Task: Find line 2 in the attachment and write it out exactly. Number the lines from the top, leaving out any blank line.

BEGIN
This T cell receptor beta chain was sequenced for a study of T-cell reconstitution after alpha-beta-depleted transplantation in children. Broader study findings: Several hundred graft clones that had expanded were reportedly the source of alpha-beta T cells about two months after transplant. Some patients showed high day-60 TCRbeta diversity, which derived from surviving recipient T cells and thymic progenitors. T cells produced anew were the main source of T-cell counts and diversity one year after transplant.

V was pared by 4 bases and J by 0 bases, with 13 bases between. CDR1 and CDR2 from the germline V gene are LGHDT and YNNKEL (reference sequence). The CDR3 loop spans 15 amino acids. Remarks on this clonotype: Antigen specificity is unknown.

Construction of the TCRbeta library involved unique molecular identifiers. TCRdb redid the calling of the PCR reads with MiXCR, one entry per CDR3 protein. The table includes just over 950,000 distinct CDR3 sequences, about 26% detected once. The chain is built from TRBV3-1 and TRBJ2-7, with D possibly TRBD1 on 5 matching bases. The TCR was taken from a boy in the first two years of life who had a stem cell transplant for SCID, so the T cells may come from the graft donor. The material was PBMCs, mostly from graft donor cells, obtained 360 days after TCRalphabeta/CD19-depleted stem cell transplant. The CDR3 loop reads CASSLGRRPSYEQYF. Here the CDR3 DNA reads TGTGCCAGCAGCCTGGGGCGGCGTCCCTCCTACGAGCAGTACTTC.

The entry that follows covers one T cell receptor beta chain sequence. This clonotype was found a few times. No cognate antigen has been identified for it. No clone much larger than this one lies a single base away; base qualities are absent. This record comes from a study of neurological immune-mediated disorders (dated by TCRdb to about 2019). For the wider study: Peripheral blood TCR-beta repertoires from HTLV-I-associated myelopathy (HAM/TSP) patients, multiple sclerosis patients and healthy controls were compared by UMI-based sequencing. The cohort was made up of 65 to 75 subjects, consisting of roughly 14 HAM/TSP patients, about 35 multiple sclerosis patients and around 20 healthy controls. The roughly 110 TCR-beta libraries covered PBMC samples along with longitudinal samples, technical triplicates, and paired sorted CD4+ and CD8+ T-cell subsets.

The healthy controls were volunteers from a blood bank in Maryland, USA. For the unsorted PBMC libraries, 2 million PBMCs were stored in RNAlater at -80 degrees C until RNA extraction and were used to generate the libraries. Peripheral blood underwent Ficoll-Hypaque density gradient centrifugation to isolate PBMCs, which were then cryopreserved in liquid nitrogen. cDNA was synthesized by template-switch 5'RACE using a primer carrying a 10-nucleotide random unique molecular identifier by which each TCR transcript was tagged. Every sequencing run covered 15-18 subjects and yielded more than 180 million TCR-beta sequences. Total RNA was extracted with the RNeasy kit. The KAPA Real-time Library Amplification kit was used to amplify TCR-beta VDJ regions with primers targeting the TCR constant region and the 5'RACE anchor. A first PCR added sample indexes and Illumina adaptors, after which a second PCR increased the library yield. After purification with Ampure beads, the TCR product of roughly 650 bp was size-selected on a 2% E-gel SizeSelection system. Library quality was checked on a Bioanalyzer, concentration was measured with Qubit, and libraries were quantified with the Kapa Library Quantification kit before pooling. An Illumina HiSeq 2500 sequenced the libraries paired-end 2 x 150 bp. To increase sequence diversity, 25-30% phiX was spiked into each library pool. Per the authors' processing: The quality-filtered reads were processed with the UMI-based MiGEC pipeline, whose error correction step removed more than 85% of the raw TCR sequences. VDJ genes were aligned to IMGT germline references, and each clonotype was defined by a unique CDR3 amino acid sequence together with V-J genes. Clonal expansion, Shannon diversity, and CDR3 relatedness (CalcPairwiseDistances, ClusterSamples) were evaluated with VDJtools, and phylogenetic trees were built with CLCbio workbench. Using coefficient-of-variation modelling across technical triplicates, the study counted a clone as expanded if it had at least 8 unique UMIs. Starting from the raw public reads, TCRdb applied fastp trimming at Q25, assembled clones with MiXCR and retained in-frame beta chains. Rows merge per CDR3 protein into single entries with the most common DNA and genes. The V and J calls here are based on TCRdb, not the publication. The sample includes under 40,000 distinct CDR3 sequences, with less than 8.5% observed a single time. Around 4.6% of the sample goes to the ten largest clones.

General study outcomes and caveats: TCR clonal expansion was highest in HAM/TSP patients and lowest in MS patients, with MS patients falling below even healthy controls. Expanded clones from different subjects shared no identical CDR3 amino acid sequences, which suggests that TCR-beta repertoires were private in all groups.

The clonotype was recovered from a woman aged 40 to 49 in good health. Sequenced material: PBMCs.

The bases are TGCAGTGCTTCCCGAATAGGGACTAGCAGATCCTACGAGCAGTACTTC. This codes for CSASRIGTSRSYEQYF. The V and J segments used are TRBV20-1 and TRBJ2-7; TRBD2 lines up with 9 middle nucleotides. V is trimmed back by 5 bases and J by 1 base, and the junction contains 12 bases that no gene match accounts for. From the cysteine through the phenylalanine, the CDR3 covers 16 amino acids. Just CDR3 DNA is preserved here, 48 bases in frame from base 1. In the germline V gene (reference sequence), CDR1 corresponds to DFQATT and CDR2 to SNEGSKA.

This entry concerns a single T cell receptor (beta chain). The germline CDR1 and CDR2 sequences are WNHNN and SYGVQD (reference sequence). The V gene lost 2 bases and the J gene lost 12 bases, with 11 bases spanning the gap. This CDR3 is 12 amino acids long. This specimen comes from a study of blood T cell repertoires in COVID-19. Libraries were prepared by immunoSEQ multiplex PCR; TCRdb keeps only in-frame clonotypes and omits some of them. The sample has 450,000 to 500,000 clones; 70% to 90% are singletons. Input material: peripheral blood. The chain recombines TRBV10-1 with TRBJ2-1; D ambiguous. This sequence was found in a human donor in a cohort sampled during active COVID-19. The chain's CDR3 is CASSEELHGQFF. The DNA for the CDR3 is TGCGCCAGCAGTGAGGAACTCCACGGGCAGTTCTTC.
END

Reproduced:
V was pared by 4 bases and J by 0 bases, with 13 bases between. CDR1 and CDR2 from the germline V gene are LGHDT and YNNKEL (reference sequence). The CDR3 loop spans 15 amino acids. Remarks on this clonotype: Antigen specificity is unknown.